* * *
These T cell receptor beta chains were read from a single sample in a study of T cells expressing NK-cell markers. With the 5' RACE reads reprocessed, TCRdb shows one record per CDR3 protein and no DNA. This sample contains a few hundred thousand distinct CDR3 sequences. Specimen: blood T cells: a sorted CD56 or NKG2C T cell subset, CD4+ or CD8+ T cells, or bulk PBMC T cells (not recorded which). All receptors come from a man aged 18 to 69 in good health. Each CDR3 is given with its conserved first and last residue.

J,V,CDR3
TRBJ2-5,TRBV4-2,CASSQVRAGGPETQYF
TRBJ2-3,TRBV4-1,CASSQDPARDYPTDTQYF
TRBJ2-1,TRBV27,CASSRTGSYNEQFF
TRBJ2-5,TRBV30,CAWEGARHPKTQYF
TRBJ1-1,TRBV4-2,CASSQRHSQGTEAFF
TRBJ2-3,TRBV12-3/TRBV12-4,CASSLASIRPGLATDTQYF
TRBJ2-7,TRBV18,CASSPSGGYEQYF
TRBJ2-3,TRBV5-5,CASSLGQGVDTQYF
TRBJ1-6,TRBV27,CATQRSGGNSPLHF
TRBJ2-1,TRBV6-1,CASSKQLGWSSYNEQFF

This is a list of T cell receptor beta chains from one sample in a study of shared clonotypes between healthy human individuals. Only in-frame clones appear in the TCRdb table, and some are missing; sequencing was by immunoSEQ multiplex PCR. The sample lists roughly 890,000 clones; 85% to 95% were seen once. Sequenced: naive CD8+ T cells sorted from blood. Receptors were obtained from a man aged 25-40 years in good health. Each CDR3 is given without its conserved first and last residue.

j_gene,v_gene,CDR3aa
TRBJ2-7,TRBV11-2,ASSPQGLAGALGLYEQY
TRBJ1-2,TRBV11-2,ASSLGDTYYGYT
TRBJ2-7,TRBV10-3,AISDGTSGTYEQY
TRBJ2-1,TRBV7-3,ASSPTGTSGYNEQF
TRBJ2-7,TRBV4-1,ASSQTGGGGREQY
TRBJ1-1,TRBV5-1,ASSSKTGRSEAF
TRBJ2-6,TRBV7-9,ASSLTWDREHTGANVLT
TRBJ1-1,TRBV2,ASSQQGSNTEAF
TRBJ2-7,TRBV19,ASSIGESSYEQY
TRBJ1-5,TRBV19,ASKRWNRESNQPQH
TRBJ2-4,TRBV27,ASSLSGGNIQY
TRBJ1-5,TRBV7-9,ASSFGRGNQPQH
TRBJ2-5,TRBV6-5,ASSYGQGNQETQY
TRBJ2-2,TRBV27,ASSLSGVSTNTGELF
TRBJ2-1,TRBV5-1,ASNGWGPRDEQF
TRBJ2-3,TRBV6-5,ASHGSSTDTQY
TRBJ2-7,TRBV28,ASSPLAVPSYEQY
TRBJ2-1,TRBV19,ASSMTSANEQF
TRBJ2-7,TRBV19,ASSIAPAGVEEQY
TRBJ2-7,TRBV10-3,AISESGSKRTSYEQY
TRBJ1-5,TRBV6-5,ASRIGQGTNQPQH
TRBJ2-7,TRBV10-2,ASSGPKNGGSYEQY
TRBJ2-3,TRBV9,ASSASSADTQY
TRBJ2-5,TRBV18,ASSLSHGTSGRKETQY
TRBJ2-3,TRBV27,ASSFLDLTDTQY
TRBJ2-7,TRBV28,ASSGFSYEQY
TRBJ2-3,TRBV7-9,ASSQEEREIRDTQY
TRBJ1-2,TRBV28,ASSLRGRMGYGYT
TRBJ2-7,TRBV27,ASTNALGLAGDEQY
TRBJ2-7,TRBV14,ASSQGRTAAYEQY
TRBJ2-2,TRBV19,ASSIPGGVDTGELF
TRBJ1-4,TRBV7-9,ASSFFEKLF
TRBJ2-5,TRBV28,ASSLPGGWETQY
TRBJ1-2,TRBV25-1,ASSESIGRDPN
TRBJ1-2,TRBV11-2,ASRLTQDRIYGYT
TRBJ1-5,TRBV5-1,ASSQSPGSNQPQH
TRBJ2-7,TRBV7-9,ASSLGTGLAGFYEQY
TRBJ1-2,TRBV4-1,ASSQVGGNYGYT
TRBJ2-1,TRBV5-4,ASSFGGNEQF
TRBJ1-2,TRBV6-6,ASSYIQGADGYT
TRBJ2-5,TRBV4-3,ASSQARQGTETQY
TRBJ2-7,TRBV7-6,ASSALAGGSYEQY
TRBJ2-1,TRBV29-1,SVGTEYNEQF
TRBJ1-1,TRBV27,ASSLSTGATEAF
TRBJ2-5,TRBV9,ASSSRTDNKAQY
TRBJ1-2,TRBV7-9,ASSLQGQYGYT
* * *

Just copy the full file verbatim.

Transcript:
These T cell receptor beta chains were read from a single sample in a study of T cells expressing NK-cell markers. With the 5' RACE reads reprocessed, TCRdb shows one record per CDR3 protein and no DNA. This sample contains a few hundred thousand distinct CDR3 sequences. Specimen: blood T cells: a sorted CD56 or NKG2C T cell subset, CD4+ or CD8+ T cells, or bulk PBMC T cells (not recorded which). All receptors come from a man aged 18 to 69 in good health. Each CDR3 is given with its conserved first and last residue.

J,V,CDR3
TRBJ2-5,TRBV4-2,CASSQVRAGGPETQYF
TRBJ2-3,TRBV4-1,CASSQDPARDYPTDTQYF
TRBJ2-1,TRBV27,CASSRTGSYNEQFF
TRBJ2-5,TRBV30,CAWEGARHPKTQYF
TRBJ1-1,TRBV4-2,CASSQRHSQGTEAFF
TRBJ2-3,TRBV12-3/TRBV12-4,CASSLASIRPGLATDTQYF
TRBJ2-7,TRBV18,CASSPSGGYEQYF
TRBJ2-3,TRBV5-5,CASSLGQGVDTQYF
TRBJ1-6,TRBV27,CATQRSGGNSPLHF
TRBJ2-1,TRBV6-1,CASSKQLGWSSYNEQFF

This is a list of T cell receptor beta chains from one sample in a study of shared clonotypes between healthy human individuals. Only in-frame clones appear in the TCRdb table, and some are missing; sequencing was by immunoSEQ multiplex PCR. The sample lists roughly 890,000 clones; 85% to 95% were seen once. Sequenced: naive CD8+ T cells sorted from blood. Receptors were obtained from a man aged 25-40 years in good health. Each CDR3 is given without its conserved first and last residue.

j_gene,v_gene,CDR3aa
TRBJ2-7,TRBV11-2,ASSPQGLAGALGLYEQY
TRBJ1-2,TRBV11-2,ASSLGDTYYGYT
TRBJ2-7,TRBV10-3,AISDGTSGTYEQY
TRBJ2-1,TRBV7-3,ASSPTGTSGYNEQF
TRBJ2-7,TRBV4-1,ASSQTGGGGREQY
TRBJ1-1,TRBV5-1,ASSSKTGRSEAF
TRBJ2-6,TRBV7-9,ASSLTWDREHTGANVLT
TRBJ1-1,TRBV2,ASSQQGSNTEAF
TRBJ2-7,TRBV19,ASSIGESSYEQY
TRBJ1-5,TRBV19,ASKRWNRESNQPQH
TRBJ2-4,TRBV27,ASSLSGGNIQY
TRBJ1-5,TRBV7-9,ASSFGRGNQPQH
TRBJ2-5,TRBV6-5,ASSYGQGNQETQY
TRBJ2-2,TRBV27,ASSLSGVSTNTGELF
TRBJ2-1,TRBV5-1,ASNGWGPRDEQF
TRBJ2-3,TRBV6-5,ASHGSSTDTQY
TRBJ2-7,TRBV28,ASSPLAVPSYEQY
TRBJ2-1,TRBV19,ASSMTSANEQF
TRBJ2-7,TRBV19,ASSIAPAGVEEQY
TRBJ2-7,TRBV10-3,AISESGSKRTSYEQY
TRBJ1-5,TRBV6-5,ASRIGQGTNQPQH
TRBJ2-7,TRBV10-2,ASSGPKNGGSYEQY
TRBJ2-3,TRBV9,ASSASSADTQY
TRBJ2-5,TRBV18,ASSLSHGTSGRKETQY
TRBJ2-3,TRBV27,ASSFLDLTDTQY
TRBJ2-7,TRBV28,ASSGFSYEQY
TRBJ2-3,TRBV7-9,ASSQEEREIRDTQY
TRBJ1-2,TRBV28,ASSLRGRMGYGYT
TRBJ2-7,TRBV27,ASTNALGLAGDEQY
TRBJ2-7,TRBV14,ASSQGRTAAYEQY
TRBJ2-2,TRBV19,ASSIPGGVDTGELF
TRBJ1-4,TRBV7-9,ASSFFEKLF
TRBJ2-5,TRBV28,ASSLPGGWETQY
TRBJ1-2,TRBV25-1,ASSESIGRDPN
TRBJ1-2,TRBV11-2,ASRLTQDRIYGYT
TRBJ1-5,TRBV5-1,ASSQSPGSNQPQH
TRBJ2-7,TRBV7-9,ASSLGTGLAGFYEQY
TRBJ1-2,TRBV4-1,ASSQVGGNYGYT
TRBJ2-1,TRBV5-4,ASSFGGNEQF
TRBJ1-2,TRBV6-6,ASSYIQGADGYT
TRBJ2-5,TRBV4-3,ASSQARQGTETQY
TRBJ2-7,TRBV7-6,ASSALAGGSYEQY
TRBJ2-1,TRBV29-1,SVGTEYNEQF
TRBJ1-1,TRBV27,ASSLSTGATEAF
TRBJ2-5,TRBV9,ASSSRTDNKAQY
TRBJ1-2,TRBV7-9,ASSLQGQYGYT